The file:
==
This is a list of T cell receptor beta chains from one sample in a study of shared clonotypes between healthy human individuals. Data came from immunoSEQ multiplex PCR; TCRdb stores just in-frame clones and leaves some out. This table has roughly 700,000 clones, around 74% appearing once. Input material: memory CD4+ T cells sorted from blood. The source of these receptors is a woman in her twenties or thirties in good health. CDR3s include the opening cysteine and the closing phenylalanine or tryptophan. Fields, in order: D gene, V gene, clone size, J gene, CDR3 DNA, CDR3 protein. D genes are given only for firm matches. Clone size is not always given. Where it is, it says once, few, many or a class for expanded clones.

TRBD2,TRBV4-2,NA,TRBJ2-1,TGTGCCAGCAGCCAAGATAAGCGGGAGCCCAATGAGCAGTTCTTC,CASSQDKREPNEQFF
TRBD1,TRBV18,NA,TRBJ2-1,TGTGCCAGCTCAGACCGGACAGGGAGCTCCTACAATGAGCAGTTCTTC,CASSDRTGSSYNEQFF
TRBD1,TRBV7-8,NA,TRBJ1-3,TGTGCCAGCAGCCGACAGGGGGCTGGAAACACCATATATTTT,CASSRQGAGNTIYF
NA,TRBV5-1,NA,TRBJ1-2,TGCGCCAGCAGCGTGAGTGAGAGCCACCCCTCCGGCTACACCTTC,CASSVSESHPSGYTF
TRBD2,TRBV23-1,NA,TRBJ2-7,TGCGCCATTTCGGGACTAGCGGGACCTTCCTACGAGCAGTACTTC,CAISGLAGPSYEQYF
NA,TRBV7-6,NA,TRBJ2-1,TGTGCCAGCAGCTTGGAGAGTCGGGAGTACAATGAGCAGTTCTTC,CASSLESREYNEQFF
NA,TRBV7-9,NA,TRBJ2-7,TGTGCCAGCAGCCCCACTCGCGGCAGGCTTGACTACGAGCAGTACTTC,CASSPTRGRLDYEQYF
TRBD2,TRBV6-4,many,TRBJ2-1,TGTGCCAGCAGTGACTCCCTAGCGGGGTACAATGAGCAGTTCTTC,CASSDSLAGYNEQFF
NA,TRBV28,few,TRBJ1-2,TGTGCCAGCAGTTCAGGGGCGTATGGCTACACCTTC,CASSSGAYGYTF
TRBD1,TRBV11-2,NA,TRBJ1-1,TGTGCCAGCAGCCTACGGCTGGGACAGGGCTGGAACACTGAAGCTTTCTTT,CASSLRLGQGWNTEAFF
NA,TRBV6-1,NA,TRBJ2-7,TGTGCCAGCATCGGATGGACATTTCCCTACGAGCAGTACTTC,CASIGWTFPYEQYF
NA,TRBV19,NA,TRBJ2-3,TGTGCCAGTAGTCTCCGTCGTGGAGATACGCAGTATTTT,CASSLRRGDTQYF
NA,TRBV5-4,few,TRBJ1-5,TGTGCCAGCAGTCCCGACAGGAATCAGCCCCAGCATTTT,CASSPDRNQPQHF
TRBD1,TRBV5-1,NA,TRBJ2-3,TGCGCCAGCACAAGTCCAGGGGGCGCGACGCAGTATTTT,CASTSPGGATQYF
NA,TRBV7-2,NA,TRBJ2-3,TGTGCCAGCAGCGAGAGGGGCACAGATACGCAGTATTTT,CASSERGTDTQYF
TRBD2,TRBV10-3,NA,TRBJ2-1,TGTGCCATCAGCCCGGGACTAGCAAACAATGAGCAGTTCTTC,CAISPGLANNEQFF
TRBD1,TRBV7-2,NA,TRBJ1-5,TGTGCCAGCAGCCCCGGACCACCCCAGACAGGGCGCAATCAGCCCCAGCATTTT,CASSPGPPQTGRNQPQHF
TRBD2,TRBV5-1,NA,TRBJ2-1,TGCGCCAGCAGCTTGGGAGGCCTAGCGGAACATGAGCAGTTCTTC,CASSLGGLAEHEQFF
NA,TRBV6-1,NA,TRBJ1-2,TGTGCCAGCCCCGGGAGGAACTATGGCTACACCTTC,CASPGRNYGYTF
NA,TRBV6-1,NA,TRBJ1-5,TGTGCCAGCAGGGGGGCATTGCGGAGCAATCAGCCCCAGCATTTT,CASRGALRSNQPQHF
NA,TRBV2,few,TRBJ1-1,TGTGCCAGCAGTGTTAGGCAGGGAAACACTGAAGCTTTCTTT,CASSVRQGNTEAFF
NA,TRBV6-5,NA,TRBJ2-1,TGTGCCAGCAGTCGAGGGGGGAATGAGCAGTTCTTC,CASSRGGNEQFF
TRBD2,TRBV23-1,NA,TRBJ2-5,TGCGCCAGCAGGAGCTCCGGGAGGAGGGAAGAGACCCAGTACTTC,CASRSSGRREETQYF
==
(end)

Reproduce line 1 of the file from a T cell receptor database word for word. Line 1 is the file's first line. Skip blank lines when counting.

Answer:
This is a list of T cell receptor beta chains from one sample in a study of shared clonotypes between healthy human individuals. Data came from immunoSEQ multiplex PCR; TCRdb stores just in-frame clones and leaves some out. This table has roughly 700,000 clones, around 74% appearing once. Input material: memory CD4+ T cells sorted from blood. The source of these receptors is a woman in her twenties or thirties in good health. CDR3s include the opening cysteine and the closing phenylalanine or tryptophan. Fields, in order: D gene, V gene, clone size, J gene, CDR3 DNA, CDR3 protein. D genes are given only for firm matches. Clone size is not always given. Where it is, it says once, few, many or a class for expanded clones.